When I was kid growing up in Stuart, I remember seeing a lot of cottages. I loved these structures ~so simple, efficient, and adorable too. I remember cottages at Frances Langford’s Outrigger Resort just north of Sewall’s Point; I remember cottages in Rio along Dixie Highway; and I recall the cottages along Indian River Drive in Jensen at the old Pitchford Camp. Somehow the more run down they were, the cooler they appeared. A reminder of days long past before Martin County developed and we were all brainwashed of the need to build bigger houses and complicate our lives.
Today, when one hears the name “Pitchford,” one may envision a Martin County Commission embroiled in a decade of controversy, but this wasn’t always the case. In fact in the early 1900s the name “Pitchford” was a family name that defined “good times” of fishing, dancing, and playing shuffle board along the beautiful and healthy Indian River Lagoon.
Recently, I was invited by long time friend of my parents, Boo Lowery, to see his modern-day, old-fashioned, fish camp. Boo, himself, an “old-timer” is related to many of the early families of the Stuart area. Boo’s career as a respected contractor working closely with famed architect, Peter Jefferson, allowed him to become an expert in building, moving, and renovating homes.
In the 1980s when the cottages at Pitchford Camp were going to be demolished, Boo, who along with his wife Soo is a “lover of all things vintage” stepped in and saved five of the Pitchford Camp cottages. Over time, the little structures have been moved alongside land where a “borrow pit” (dug to build part of I-95) was located. This hole in the ground, today, is a serene pond in the middle of a pine forest, and a living museum housing the Pitchford cottages and of a way of life along our waterways that no longer exists.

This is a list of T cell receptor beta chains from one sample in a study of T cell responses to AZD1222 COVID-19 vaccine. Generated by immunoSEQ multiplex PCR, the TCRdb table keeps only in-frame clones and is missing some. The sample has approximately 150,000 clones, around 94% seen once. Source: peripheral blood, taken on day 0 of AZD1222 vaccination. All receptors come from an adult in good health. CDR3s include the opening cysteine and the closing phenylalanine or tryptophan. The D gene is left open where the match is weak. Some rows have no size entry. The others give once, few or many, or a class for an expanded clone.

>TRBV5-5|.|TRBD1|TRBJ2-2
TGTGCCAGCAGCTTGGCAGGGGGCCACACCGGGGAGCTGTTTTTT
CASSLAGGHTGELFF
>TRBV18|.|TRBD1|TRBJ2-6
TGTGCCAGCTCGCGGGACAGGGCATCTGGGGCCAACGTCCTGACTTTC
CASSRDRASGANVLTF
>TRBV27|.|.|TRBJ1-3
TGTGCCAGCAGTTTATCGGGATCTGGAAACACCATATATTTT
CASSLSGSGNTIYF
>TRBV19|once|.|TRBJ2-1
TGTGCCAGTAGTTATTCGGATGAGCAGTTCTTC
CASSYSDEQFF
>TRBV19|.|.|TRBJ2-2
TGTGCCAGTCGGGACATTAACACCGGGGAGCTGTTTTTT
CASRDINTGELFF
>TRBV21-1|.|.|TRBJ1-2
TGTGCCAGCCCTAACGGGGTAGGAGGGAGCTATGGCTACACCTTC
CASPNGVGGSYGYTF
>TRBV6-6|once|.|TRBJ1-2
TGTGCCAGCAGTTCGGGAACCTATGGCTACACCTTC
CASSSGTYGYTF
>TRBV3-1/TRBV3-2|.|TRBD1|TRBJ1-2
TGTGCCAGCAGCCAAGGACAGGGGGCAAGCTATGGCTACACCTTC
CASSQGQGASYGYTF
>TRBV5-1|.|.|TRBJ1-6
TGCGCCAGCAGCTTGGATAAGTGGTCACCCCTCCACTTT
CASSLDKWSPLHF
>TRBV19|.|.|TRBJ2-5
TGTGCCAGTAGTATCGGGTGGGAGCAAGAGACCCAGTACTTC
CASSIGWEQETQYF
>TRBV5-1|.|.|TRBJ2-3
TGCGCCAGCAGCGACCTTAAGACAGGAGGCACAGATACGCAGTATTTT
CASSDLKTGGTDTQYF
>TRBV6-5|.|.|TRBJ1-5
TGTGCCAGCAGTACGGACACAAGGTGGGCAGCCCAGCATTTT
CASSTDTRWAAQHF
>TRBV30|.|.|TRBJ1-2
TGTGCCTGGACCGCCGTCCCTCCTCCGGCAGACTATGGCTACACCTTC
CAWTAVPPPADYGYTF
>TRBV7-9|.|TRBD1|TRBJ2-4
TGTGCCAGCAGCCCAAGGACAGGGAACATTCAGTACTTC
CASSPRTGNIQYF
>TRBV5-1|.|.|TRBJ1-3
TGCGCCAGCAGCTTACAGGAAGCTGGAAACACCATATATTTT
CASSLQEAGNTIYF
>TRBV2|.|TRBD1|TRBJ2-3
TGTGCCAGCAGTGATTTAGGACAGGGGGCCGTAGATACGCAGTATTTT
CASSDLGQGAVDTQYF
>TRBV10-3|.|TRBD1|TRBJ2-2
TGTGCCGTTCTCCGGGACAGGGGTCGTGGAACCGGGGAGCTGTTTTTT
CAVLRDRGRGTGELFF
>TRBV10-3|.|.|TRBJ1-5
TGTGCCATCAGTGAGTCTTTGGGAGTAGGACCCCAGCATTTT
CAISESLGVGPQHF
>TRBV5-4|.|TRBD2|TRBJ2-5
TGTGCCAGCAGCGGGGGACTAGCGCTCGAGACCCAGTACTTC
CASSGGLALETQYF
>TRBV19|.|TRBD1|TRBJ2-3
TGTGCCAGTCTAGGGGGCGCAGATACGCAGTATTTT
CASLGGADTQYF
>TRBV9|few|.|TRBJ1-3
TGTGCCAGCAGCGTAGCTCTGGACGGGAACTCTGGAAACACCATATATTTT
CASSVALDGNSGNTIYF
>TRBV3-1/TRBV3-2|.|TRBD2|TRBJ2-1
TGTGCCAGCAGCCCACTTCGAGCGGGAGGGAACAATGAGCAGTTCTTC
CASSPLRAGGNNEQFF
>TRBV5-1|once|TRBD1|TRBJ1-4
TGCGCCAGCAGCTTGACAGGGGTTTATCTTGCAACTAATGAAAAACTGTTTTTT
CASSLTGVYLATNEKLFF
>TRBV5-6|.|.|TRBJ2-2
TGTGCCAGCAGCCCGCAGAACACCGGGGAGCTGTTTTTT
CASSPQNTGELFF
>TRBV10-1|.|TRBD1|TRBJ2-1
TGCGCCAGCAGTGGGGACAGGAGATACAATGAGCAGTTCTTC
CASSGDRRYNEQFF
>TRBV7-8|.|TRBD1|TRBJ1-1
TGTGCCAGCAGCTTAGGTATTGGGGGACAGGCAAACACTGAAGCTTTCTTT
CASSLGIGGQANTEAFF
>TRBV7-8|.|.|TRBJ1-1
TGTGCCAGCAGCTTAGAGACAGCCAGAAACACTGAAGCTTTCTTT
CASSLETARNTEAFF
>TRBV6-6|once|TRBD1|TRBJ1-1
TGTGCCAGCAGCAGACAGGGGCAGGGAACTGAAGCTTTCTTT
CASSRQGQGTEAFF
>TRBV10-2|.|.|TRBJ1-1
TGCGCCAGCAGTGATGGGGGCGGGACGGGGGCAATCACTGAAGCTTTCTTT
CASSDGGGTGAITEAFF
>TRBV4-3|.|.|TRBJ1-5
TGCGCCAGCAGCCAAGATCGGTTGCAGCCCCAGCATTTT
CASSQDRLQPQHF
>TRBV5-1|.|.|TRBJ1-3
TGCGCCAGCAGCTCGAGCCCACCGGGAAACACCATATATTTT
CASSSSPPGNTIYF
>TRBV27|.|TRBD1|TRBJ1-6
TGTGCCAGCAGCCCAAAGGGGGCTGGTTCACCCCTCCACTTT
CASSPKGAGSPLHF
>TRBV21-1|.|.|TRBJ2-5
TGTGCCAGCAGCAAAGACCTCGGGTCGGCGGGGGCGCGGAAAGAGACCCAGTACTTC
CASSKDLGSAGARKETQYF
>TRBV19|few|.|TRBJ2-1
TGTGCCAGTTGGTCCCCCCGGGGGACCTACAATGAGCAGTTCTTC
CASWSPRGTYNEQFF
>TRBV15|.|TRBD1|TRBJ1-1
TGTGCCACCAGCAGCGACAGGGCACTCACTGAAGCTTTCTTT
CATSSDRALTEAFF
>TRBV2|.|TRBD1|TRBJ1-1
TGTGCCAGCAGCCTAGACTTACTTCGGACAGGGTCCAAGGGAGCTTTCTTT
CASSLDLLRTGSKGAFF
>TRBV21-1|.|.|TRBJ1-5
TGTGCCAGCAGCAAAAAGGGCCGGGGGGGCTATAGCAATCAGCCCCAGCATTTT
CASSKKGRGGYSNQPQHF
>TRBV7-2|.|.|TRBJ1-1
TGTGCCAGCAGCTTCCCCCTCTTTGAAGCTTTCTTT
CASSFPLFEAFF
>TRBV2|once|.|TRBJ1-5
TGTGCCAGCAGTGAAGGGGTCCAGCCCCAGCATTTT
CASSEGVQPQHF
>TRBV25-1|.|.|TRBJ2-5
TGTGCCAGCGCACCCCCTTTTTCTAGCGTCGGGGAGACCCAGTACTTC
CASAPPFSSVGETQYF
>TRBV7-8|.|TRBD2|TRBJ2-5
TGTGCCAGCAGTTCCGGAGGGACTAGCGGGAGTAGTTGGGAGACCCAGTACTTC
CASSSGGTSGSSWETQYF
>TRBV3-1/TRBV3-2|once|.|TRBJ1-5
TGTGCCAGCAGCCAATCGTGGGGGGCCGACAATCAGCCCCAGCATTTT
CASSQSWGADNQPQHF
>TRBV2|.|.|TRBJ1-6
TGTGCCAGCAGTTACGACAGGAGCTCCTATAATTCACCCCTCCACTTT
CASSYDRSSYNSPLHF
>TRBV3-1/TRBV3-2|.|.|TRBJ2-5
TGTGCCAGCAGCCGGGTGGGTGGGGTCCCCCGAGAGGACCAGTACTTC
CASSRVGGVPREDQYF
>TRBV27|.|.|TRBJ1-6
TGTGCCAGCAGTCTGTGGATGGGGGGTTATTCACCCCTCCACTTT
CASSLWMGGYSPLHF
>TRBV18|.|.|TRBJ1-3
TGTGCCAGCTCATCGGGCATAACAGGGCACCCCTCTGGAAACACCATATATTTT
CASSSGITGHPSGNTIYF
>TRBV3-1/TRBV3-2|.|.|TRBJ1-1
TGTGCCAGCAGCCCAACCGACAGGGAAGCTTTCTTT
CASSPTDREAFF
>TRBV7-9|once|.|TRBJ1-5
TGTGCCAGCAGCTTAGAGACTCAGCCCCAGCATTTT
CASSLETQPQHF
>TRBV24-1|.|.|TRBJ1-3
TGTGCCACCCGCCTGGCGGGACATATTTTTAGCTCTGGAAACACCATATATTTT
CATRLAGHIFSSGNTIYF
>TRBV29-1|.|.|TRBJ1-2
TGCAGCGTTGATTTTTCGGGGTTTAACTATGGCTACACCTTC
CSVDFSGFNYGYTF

It was so much fun going to Boo and Soo’s and today I am sharing some of my photos. While eating hush puppies and alligator, I told my husband, Ed, “I could live in one these cottages.” That I wanted to live in one of these cottages! He looked at me like I was out of my mind… Perhaps, he thinks I’m too soft and spoiled by “progress.” Maybe I’m dreaming, but I think I’d love it. I think I’d be as “happy as a clam…”
In any case, enjoy the photos of this very special place and thank you Boo and Soo for holding on to the old ways and for keeping our Indian River Lagoon history alive.
“Robert McClinton, “Doc, ” Pitchford was the only remaining Pitchford brother after Herbert’s death in 1988. When Doc died in December 2001, it was the end of an era. Doc tried to hold on to the old ways and was quite successful. The Pitchford holdings were like a time capsule surrounded by computer-age progress. Although most of the original Pitchford Camp cabins were demolished….”
Boo saved a few!
(Excerpt and photo below from my mother, Sandra Henderson Thurlow’s book “Historic Eden and Jensen on Florida’s Indian River.”